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‘There is no single day I am relaxed in my heart’: GAGE findings on the lives of adolescent mothers

Briefing/policy papers

Written by Elizabeth Presler-Marshall, Nicola Jones, Sally Youssef, Agnieszka Małachowska

Each year, more than 12 million adolescent girls (aged 15-19) in the Global South become mothers (World Health Organization (WHO), 2022). These girls – the vast majority of whom (90%) are married – not only experience health consequences as a result of early motherhood but are also likely to lose access to education (which limits their contact with peers and their prospects for obtaining decent work in future), and more likely to be exposed to violence in the household and in the community (Girls Not Brides, 2023; Huda et al., 2022 UNICEF, 2022; World Bank, 2022).

Despite the sheer number of the world’s young mothers, and the many and intersecting risks they face, research and programming focuses predominantly on preventing adolescent motherhood, rather than on supporting these young women as they simultaneously juggle growing up and becoming mothers. This brief aims to highlight young mothers’ vulnerabilities and explore how services and programming might be better tailored to meet their needs.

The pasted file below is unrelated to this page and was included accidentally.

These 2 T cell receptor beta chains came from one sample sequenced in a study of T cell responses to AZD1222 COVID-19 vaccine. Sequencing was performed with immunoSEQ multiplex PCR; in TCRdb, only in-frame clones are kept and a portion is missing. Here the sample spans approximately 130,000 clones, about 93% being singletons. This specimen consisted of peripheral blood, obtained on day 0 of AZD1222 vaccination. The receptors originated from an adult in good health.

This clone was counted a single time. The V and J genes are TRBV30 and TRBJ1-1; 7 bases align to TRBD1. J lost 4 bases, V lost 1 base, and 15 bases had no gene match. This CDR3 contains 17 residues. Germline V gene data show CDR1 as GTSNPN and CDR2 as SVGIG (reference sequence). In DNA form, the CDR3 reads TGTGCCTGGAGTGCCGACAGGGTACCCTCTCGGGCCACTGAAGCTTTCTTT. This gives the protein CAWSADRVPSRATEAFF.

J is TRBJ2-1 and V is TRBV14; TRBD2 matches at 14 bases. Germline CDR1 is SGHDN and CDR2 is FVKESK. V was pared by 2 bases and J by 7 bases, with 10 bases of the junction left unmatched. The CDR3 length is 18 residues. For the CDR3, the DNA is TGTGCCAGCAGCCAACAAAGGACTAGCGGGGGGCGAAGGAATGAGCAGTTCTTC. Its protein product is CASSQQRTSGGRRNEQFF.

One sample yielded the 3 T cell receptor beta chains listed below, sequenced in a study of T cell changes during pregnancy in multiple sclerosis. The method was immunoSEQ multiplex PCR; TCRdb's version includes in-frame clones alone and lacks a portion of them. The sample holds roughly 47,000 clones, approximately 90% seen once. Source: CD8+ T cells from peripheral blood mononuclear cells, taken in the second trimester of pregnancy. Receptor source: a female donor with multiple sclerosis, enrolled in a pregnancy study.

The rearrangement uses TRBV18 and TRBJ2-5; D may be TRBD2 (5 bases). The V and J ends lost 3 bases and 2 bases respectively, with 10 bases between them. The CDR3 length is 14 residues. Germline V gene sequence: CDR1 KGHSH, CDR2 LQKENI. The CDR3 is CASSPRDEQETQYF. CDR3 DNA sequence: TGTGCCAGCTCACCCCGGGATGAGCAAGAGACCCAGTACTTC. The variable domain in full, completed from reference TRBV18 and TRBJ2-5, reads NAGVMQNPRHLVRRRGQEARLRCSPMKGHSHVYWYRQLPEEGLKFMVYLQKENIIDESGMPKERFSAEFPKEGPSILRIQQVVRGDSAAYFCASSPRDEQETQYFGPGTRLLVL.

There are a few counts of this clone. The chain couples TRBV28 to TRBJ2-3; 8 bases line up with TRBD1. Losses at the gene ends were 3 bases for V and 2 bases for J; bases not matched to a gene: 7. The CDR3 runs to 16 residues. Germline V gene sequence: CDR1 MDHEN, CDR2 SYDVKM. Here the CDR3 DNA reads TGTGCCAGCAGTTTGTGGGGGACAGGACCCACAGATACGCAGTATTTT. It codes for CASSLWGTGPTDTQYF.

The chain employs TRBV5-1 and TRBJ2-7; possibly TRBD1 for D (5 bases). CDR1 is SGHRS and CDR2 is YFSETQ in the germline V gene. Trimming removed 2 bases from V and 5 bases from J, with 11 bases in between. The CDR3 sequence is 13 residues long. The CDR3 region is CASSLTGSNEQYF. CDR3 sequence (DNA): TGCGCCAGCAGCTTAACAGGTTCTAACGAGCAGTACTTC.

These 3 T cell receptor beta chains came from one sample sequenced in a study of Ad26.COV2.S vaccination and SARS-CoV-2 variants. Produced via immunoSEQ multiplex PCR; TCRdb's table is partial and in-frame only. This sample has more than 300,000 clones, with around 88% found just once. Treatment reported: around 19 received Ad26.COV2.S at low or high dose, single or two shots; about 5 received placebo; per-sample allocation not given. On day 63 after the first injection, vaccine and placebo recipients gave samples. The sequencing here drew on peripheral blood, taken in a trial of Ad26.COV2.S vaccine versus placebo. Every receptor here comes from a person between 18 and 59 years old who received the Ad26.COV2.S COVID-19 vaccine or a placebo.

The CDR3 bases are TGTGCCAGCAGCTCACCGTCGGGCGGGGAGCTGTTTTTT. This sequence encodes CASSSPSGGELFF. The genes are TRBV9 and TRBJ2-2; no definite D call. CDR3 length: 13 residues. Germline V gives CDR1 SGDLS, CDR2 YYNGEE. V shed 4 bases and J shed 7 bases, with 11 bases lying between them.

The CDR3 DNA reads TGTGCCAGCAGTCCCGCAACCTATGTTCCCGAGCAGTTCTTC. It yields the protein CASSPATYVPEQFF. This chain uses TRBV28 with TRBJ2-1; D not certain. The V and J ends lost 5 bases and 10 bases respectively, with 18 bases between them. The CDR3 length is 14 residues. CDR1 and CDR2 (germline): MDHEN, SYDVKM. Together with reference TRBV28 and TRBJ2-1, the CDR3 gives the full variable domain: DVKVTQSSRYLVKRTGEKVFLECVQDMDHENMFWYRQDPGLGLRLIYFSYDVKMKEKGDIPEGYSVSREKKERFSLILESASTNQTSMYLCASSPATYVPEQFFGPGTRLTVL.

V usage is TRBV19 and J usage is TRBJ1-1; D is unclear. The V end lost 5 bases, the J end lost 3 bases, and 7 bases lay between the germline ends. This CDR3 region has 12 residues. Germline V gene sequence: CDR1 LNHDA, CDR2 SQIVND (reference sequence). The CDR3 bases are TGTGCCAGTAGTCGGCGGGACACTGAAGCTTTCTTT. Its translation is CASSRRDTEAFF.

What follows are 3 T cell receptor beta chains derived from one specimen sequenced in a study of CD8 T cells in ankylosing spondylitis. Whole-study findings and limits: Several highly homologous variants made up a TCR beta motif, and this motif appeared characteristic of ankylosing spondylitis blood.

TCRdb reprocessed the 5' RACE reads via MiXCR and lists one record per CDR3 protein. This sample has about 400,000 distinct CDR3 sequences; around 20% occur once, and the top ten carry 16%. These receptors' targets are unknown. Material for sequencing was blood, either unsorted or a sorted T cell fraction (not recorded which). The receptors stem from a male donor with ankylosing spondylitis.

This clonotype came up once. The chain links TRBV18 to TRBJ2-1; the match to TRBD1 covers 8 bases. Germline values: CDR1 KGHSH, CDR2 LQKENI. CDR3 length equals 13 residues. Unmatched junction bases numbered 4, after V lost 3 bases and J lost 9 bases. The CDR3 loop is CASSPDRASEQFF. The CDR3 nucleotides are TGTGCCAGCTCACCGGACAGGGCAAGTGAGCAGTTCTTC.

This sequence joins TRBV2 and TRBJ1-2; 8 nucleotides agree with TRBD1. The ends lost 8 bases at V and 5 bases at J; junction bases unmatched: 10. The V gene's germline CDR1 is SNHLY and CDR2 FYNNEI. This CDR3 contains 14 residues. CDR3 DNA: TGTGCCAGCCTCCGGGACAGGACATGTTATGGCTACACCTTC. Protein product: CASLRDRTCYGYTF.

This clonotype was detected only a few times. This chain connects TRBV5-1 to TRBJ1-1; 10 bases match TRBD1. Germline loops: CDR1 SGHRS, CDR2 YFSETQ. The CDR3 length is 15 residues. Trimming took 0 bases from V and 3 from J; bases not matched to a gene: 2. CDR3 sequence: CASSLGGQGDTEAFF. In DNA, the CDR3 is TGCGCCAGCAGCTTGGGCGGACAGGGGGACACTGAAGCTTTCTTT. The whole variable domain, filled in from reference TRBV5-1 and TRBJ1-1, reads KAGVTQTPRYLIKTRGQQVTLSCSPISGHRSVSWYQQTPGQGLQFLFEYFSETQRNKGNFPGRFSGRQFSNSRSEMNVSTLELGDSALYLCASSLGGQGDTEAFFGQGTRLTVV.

Authors: Elizabeth Presler-Marshall, Erin Oakley, Nicola Jones, Sarah Alheiwidi, Khadija Mitu, Workneh Yadete, Sally Youssef, Silvia Guglielmi, Sarah Baird and Agnieszka Małachowska